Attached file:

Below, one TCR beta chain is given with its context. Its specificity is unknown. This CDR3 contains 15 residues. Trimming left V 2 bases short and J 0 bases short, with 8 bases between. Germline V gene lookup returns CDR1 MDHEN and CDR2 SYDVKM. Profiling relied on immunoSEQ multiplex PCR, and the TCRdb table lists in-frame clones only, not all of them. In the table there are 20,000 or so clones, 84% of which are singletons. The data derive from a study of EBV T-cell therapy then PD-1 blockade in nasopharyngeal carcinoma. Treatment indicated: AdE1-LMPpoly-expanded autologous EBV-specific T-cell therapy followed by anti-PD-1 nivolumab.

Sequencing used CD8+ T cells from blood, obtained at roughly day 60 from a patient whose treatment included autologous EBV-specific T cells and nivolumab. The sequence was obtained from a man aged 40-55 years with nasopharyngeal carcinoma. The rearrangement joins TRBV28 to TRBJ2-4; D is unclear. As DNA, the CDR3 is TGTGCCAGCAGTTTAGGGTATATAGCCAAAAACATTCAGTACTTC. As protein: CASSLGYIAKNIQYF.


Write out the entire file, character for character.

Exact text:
Below, one TCR beta chain is given with its context. Its specificity is unknown. This CDR3 contains 15 residues. Trimming left V 2 bases short and J 0 bases short, with 8 bases between. Germline V gene lookup returns CDR1 MDHEN and CDR2 SYDVKM. Profiling relied on immunoSEQ multiplex PCR, and the TCRdb table lists in-frame clones only, not all of them. In the table there are 20,000 or so clones, 84% of which are singletons. The data derive from a study of EBV T-cell therapy then PD-1 blockade in nasopharyngeal carcinoma. Treatment indicated: AdE1-LMPpoly-expanded autologous EBV-specific T-cell therapy followed by anti-PD-1 nivolumab.

Sequencing used CD8+ T cells from blood, obtained at roughly day 60 from a patient whose treatment included autologous EBV-specific T cells and nivolumab. The sequence was obtained from a man aged 40-55 years with nasopharyngeal carcinoma. The rearrangement joins TRBV28 to TRBJ2-4; D is unclear. As DNA, the CDR3 is TGTGCCAGCAGTTTAGGGTATATAGCCAAAAACATTCAGTACTTC. As protein: CASSLGYIAKNIQYF.